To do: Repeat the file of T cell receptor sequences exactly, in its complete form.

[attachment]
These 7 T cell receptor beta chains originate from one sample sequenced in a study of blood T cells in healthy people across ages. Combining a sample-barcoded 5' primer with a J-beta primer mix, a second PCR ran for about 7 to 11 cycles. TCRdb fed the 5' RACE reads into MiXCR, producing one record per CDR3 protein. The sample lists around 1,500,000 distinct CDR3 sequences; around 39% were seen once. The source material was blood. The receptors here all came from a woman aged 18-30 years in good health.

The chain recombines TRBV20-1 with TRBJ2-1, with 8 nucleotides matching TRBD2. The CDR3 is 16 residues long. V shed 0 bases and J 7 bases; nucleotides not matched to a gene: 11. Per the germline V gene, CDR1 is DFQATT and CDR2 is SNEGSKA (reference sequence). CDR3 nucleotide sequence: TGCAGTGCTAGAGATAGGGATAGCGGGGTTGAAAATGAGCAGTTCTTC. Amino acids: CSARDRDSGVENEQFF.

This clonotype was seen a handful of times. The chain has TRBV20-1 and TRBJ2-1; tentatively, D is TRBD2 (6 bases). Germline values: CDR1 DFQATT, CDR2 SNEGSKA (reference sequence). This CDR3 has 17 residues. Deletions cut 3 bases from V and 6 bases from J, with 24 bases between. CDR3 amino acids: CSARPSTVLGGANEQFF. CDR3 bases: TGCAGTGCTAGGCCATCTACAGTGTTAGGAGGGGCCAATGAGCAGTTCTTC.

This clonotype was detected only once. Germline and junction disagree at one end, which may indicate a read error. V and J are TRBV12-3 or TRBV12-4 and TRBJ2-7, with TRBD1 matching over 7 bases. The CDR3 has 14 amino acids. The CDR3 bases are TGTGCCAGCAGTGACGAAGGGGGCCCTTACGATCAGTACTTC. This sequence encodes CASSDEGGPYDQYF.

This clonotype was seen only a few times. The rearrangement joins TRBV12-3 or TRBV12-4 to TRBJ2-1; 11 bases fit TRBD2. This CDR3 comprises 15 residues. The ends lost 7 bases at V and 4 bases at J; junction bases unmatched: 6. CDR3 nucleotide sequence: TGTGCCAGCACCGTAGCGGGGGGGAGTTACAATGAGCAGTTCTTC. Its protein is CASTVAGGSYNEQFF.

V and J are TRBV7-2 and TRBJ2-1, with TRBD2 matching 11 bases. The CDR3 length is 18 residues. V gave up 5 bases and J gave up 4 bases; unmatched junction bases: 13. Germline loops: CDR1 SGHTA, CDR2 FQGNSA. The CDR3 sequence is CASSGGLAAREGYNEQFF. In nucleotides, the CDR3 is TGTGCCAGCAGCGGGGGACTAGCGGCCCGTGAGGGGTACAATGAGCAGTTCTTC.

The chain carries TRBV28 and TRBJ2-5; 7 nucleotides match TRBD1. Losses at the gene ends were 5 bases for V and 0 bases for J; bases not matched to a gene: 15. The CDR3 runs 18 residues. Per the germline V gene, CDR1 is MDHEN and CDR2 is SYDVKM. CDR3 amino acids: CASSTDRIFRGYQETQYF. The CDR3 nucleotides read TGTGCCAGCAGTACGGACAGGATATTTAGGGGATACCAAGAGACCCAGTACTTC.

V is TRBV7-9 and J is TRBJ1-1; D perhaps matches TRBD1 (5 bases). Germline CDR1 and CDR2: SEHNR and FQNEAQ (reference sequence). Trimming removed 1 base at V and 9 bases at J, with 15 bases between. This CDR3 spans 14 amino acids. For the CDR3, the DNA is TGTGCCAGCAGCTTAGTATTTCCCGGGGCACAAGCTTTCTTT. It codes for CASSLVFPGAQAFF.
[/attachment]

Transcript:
These 7 T cell receptor beta chains originate from one sample sequenced in a study of blood T cells in healthy people across ages. Combining a sample-barcoded 5' primer with a J-beta primer mix, a second PCR ran for about 7 to 11 cycles. TCRdb fed the 5' RACE reads into MiXCR, producing one record per CDR3 protein. The sample lists around 1,500,000 distinct CDR3 sequences; around 39% were seen once. The source material was blood. The receptors here all came from a woman aged 18-30 years in good health.

The chain recombines TRBV20-1 with TRBJ2-1, with 8 nucleotides matching TRBD2. The CDR3 is 16 residues long. V shed 0 bases and J 7 bases; nucleotides not matched to a gene: 11. Per the germline V gene, CDR1 is DFQATT and CDR2 is SNEGSKA (reference sequence). CDR3 nucleotide sequence: TGCAGTGCTAGAGATAGGGATAGCGGGGTTGAAAATGAGCAGTTCTTC. Amino acids: CSARDRDSGVENEQFF.

This clonotype was seen a handful of times. The chain has TRBV20-1 and TRBJ2-1; tentatively, D is TRBD2 (6 bases). Germline values: CDR1 DFQATT, CDR2 SNEGSKA (reference sequence). This CDR3 has 17 residues. Deletions cut 3 bases from V and 6 bases from J, with 24 bases between. CDR3 amino acids: CSARPSTVLGGANEQFF. CDR3 bases: TGCAGTGCTAGGCCATCTACAGTGTTAGGAGGGGCCAATGAGCAGTTCTTC.

This clonotype was detected only once. Germline and junction disagree at one end, which may indicate a read error. V and J are TRBV12-3 or TRBV12-4 and TRBJ2-7, with TRBD1 matching over 7 bases. The CDR3 has 14 amino acids. The CDR3 bases are TGTGCCAGCAGTGACGAAGGGGGCCCTTACGATCAGTACTTC. This sequence encodes CASSDEGGPYDQYF.

This clonotype was seen only a few times. The rearrangement joins TRBV12-3 or TRBV12-4 to TRBJ2-1; 11 bases fit TRBD2. This CDR3 comprises 15 residues. The ends lost 7 bases at V and 4 bases at J; junction bases unmatched: 6. CDR3 nucleotide sequence: TGTGCCAGCACCGTAGCGGGGGGGAGTTACAATGAGCAGTTCTTC. Its protein is CASTVAGGSYNEQFF.

V and J are TRBV7-2 and TRBJ2-1, with TRBD2 matching 11 bases. The CDR3 length is 18 residues. V gave up 5 bases and J gave up 4 bases; unmatched junction bases: 13. Germline loops: CDR1 SGHTA, CDR2 FQGNSA. The CDR3 sequence is CASSGGLAAREGYNEQFF. In nucleotides, the CDR3 is TGTGCCAGCAGCGGGGGACTAGCGGCCCGTGAGGGGTACAATGAGCAGTTCTTC.

The chain carries TRBV28 and TRBJ2-5; 7 nucleotides match TRBD1. Losses at the gene ends were 5 bases for V and 0 bases for J; bases not matched to a gene: 15. The CDR3 runs 18 residues. Per the germline V gene, CDR1 is MDHEN and CDR2 is SYDVKM. CDR3 amino acids: CASSTDRIFRGYQETQYF. The CDR3 nucleotides read TGTGCCAGCAGTACGGACAGGATATTTAGGGGATACCAAGAGACCCAGTACTTC.

V is TRBV7-9 and J is TRBJ1-1; D perhaps matches TRBD1 (5 bases). Germline CDR1 and CDR2: SEHNR and FQNEAQ (reference sequence). Trimming removed 1 base at V and 9 bases at J, with 15 bases between. This CDR3 spans 14 amino acids. For the CDR3, the DNA is TGTGCCAGCAGCTTAGTATTTCCCGGGGCACAAGCTTTCTTT. It codes for CASSLVFPGAQAFF.